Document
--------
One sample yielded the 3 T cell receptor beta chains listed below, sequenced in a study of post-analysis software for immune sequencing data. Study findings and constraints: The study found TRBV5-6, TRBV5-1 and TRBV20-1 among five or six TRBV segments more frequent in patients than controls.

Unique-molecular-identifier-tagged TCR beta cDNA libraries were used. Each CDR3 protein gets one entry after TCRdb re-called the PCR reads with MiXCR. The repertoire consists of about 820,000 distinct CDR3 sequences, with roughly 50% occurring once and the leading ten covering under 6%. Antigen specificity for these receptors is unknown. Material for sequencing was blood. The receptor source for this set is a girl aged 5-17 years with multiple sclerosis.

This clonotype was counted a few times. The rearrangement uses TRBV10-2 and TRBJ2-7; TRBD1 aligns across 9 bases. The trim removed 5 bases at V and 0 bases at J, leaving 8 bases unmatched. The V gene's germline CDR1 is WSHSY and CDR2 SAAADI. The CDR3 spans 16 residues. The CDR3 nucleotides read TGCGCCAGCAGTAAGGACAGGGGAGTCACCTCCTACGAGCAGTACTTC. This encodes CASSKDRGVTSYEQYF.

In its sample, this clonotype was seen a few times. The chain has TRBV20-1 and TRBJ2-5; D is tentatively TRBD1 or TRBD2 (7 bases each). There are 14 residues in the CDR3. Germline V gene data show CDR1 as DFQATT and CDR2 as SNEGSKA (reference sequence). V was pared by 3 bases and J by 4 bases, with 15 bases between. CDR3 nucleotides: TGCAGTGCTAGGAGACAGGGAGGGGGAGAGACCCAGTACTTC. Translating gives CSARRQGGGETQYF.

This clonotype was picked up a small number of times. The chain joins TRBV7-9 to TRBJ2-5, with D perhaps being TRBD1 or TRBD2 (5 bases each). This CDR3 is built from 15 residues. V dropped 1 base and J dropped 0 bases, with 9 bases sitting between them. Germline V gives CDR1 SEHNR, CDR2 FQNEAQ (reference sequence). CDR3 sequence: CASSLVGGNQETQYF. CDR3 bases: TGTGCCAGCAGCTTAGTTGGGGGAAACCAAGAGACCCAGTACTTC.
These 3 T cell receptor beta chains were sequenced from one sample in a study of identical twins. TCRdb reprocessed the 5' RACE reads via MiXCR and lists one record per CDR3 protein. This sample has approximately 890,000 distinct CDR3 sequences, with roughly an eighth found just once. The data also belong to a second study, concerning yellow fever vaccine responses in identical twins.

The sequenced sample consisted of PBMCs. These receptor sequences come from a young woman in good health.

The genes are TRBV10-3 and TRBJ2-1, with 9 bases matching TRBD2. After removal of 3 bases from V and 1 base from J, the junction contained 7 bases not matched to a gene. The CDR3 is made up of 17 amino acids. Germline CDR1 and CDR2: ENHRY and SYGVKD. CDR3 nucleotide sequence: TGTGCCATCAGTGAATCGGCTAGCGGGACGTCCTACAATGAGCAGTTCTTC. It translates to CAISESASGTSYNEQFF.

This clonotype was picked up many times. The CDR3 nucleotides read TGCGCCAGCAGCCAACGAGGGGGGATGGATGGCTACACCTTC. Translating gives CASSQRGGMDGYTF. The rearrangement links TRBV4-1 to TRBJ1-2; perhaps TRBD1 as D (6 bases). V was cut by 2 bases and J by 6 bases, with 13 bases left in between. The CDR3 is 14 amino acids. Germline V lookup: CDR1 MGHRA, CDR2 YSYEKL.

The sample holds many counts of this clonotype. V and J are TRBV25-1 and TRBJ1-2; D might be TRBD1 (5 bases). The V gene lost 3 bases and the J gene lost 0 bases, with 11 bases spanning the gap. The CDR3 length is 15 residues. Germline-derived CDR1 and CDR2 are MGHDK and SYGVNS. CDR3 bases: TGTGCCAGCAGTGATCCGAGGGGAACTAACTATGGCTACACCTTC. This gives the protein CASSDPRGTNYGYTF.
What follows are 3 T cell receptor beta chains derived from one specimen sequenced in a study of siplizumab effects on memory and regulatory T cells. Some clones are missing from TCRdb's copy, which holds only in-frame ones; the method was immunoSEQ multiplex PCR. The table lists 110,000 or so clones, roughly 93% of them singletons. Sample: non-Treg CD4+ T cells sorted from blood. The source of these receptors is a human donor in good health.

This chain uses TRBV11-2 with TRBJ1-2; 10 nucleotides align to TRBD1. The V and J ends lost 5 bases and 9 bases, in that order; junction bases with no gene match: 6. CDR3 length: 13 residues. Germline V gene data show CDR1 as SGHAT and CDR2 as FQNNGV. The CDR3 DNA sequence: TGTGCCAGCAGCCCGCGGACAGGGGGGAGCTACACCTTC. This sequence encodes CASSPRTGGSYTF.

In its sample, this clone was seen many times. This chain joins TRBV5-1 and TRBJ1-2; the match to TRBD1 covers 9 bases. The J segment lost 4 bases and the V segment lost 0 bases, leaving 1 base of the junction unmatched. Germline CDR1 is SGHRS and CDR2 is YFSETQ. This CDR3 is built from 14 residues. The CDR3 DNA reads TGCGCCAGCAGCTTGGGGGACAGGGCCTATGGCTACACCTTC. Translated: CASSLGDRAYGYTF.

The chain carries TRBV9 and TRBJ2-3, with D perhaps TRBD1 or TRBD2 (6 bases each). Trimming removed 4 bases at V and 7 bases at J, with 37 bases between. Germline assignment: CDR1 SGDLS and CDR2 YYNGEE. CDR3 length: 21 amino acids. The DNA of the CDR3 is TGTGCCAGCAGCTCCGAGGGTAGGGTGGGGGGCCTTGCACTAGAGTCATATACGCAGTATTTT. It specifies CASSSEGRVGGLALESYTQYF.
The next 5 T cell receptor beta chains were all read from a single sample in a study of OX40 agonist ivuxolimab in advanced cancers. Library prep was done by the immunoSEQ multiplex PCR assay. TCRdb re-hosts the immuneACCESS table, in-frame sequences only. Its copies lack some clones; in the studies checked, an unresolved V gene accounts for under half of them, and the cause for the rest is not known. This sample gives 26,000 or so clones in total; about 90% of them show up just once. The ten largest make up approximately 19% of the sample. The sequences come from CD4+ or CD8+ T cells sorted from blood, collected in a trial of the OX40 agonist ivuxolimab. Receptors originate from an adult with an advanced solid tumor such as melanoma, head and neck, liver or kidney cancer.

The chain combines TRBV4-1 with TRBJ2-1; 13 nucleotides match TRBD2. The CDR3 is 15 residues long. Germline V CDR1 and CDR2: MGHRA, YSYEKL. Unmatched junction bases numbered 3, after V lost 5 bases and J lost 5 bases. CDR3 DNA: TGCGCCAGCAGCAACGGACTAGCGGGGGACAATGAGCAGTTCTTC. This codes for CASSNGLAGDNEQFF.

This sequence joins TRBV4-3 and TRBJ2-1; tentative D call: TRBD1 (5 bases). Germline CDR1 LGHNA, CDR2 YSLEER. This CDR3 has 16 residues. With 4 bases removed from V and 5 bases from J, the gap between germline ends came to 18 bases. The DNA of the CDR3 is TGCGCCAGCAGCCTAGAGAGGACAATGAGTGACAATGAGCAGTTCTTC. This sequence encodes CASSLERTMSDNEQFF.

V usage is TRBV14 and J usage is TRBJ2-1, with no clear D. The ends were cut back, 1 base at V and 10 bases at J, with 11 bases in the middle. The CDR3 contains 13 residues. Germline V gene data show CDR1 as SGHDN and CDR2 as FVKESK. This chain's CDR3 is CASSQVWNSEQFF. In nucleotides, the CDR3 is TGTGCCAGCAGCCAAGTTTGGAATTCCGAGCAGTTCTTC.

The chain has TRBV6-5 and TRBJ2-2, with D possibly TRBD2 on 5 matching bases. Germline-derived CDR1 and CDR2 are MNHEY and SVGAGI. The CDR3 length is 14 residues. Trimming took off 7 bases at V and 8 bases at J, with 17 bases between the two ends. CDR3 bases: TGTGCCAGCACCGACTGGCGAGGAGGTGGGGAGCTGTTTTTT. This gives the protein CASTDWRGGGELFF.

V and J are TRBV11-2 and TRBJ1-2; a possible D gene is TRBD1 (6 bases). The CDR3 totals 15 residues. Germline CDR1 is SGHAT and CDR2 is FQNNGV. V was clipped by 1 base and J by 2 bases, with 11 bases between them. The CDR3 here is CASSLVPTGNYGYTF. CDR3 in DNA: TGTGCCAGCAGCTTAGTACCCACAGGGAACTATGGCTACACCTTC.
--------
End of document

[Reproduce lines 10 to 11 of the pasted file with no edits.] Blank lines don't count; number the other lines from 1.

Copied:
The sample holds many counts of this clonotype. V and J are TRBV25-1 and TRBJ1-2; D might be TRBD1 (5 bases). The V gene lost 3 bases and the J gene lost 0 bases, with 11 bases spanning the gap. The CDR3 length is 15 residues. Germline-derived CDR1 and CDR2 are MGHDK and SYGVNS. CDR3 bases: TGTGCCAGCAGTGATCCGAGGGGAACTAACTATGGCTACACCTTC. This gives the protein CASSDPRGTNYGYTF.
What follows are 3 T cell receptor beta chains derived from one specimen sequenced in a study of siplizumab effects on memory and regulatory T cells. Some clones are missing from TCRdb's copy, which holds only in-frame ones; the method was immunoSEQ multiplex PCR. The table lists 110,000 or so clones, roughly 93% of them singletons. Sample: non-Treg CD4+ T cells sorted from blood. The source of these receptors is a human donor in good health.